Nobel Peace Prize Winner Rigoberta Menchu Encourages Activism

Photo by Nicole Williams

Every seat was filled in the H-wing auditorium yesterday, leaving many standing, as Rigoberta Menchu, a 1992 Nobel Peace Prize winner and activist for rights of indigenous peoples, spoke to the Ramapo community in an address entitled “Student Engagement: Towards a Promising Future.

Menchu is a member of the Maya K’iche’ ethnic group, a native people based in Guatemala. She is a leading advocate of Indian rights in Guatemala and throughout the entire Western Hemisphere.

“What matters to me is you try and make a difference,” Menchu said in her speech.

Ramapo College is an advocate for community activism and involvement and offers many service outreach programs. As such, Menchu’s mission and Ramapo’s mission match up. Menchu encouraged students to get out there and help those in need.

It relates because we are very diverse and we like to do a lot of change. So her work, talking about change and just working as a community, is what we do here,” senior Blanca Perdomo said.

Menchu explained that our generation needs to step up and be the change we want and need to see in the world.  

“You should continue pursuing whatever it is you want and keep in mind to help other people along the way,” Gisselle Arce, a Ramapo alumna said. 

Menchu talked about how in impoverished countries the conditions are indescribable. According to Menchu, poverty is chronic, and there are children of indigenous peoples and Maya children who will most likely not reach adulthood.

“That is why we need to reorient academically, socially, politically and economically. It is not enough to cite statistics. Statistics do not reflect real problems. The world economic order has failed. In the big translation, companies have won,” Menchu said.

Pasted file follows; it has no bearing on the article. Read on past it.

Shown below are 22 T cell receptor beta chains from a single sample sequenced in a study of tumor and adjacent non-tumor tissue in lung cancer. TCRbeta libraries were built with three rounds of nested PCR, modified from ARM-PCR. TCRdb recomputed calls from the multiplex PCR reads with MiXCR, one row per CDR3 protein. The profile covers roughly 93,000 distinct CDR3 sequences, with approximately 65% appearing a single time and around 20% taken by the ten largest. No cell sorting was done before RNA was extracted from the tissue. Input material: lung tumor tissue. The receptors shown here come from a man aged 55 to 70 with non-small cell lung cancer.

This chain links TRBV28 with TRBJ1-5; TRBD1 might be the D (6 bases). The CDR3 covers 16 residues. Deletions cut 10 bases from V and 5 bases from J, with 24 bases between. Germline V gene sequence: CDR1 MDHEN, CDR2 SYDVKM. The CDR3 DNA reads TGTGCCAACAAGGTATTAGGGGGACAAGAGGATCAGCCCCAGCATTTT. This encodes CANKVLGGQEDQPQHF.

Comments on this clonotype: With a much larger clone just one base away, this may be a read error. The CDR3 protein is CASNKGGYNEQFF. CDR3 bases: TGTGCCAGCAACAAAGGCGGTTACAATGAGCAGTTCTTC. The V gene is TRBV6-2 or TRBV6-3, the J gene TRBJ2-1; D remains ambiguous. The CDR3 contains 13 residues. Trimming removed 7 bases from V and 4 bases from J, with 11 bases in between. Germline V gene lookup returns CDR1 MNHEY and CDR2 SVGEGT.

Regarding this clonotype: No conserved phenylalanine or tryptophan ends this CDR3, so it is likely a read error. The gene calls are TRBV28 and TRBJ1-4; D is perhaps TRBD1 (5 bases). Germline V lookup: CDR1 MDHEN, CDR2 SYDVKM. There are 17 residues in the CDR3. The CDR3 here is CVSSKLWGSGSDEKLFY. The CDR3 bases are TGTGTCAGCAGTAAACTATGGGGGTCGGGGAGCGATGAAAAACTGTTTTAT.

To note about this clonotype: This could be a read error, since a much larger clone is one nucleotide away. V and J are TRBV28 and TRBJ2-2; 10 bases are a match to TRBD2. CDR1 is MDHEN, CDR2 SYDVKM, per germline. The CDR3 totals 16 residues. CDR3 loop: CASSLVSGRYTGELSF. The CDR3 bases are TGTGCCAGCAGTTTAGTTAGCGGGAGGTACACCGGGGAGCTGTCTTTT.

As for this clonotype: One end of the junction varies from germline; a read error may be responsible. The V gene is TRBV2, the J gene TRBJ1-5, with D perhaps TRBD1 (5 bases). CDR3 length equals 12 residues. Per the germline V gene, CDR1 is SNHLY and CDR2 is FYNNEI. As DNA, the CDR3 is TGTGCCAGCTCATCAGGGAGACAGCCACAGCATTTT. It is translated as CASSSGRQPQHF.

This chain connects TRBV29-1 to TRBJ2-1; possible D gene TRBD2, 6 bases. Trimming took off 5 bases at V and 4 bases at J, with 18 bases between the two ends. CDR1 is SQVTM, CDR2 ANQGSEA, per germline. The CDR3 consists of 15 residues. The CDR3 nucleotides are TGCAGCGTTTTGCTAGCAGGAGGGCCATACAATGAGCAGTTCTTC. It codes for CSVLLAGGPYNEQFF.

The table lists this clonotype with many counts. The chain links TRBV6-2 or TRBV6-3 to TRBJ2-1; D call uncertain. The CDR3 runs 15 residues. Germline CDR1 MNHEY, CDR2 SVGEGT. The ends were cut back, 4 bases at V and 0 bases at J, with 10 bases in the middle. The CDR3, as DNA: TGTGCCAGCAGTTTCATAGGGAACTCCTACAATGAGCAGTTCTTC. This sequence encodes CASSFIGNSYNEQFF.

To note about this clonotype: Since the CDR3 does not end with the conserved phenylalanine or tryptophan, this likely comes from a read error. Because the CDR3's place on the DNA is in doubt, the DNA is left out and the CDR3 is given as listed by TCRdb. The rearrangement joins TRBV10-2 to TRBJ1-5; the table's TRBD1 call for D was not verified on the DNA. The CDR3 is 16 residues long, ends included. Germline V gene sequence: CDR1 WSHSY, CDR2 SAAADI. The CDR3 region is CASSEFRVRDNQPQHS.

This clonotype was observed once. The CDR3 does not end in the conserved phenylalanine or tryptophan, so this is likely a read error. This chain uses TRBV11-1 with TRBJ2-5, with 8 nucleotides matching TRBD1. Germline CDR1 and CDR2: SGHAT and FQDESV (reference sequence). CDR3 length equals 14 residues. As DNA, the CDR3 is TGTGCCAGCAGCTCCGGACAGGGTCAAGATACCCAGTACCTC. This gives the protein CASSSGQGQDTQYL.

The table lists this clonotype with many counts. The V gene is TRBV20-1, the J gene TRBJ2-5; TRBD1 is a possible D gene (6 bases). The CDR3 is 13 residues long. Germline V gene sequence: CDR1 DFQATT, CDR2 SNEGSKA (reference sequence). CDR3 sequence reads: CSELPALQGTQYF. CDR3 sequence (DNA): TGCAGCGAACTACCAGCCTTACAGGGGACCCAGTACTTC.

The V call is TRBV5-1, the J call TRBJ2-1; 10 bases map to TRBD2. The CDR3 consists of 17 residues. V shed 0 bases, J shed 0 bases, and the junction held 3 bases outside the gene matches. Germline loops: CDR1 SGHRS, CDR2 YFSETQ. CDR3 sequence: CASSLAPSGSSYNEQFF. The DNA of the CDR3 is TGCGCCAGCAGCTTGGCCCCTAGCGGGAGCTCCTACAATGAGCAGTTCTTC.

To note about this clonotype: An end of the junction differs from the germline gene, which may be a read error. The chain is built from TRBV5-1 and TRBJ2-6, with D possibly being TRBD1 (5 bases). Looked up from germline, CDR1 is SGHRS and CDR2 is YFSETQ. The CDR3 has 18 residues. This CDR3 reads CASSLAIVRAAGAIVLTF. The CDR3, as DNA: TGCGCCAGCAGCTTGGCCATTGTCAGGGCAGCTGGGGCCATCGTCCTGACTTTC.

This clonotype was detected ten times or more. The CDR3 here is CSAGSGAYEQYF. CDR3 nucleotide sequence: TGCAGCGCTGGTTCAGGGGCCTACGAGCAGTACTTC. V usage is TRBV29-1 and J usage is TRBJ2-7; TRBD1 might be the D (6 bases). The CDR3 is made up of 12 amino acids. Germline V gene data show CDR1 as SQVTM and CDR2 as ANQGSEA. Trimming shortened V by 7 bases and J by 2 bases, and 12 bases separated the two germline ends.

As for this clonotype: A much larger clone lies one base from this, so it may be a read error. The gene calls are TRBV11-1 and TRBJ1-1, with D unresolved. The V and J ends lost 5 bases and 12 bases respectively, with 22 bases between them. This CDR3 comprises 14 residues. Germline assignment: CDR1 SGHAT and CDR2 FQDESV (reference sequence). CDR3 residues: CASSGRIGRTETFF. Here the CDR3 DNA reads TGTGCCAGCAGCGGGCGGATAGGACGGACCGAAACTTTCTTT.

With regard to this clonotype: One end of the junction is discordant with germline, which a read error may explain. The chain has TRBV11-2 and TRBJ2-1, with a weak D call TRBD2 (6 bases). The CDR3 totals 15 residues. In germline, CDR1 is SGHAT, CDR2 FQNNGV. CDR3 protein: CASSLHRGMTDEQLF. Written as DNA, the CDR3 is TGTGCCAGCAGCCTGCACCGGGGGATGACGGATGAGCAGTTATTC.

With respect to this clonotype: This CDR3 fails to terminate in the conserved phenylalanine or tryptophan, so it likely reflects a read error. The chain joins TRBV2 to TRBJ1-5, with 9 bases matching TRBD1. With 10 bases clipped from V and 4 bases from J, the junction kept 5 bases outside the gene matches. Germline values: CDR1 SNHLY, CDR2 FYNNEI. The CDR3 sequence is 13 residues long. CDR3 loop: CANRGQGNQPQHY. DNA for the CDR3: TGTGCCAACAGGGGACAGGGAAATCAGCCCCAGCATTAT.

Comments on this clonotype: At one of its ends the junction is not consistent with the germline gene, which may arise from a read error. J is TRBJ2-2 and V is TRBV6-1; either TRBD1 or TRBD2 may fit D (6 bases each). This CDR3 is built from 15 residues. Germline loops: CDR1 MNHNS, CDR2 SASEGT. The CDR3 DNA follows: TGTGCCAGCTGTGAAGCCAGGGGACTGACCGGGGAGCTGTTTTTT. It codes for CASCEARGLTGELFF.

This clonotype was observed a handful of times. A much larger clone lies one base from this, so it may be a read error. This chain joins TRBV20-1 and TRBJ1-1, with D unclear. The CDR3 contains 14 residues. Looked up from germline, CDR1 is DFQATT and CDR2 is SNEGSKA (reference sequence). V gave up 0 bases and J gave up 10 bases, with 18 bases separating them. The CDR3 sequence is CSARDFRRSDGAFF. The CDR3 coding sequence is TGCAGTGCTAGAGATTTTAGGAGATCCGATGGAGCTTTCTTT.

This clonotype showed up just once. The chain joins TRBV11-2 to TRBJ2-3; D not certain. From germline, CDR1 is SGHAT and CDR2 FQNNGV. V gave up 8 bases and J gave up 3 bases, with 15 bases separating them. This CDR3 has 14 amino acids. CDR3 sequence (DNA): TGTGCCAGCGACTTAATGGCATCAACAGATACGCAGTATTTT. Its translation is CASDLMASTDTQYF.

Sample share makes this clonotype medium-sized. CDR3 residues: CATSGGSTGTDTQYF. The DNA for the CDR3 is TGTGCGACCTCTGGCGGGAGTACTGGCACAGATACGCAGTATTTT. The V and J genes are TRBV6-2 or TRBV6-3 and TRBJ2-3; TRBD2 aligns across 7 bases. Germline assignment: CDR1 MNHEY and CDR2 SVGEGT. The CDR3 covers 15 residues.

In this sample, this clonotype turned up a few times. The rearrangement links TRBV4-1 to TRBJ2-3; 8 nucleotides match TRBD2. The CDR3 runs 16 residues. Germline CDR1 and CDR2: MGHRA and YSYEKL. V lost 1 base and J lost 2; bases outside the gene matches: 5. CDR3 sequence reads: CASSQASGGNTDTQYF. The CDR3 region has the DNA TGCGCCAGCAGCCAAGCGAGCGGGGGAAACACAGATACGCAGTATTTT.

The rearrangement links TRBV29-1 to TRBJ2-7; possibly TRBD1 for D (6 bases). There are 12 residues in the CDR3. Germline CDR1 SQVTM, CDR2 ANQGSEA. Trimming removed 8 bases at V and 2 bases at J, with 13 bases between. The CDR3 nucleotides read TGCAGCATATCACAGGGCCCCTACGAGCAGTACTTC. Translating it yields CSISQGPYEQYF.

Her speech highlighted how everything is packaged; the economic model teaches us monetary abundance needs to be extracted from the earth. Anywhere that a natural resource in available – like oil, gold and silver – there is a multinational company going after it.

“We see a big package, like New York, where they keep on building, and the human being feels smaller and smaller, and doesn’t know who the owner is,” Menchu said.

Menchu wants the Ramapo community to open their eyes and see the reality of the society we are living in; to not only look at economics as how much money is coming in or out, as that is not the real problem. According to Menchu, the real problem is political will of our leadership.

“So you young people who are preparing yourself for the future need to pay attention to these realities. We have done some things, but we haven't been able to find the answer,” Menchu said.

Menchu’s address was met with a warm reception and the Ramapo community seemed to take a lot away from it, in finding out what they could do to make a difference in the world.

“I thought it was very inspiring,” said Ramapo alumnus John Sapida. “You know, she’s such an inspiring woman and I found that I learned a lot. I thought I was just going to learn about her experiences but I learned a lot about what we could actually do to make a difference.”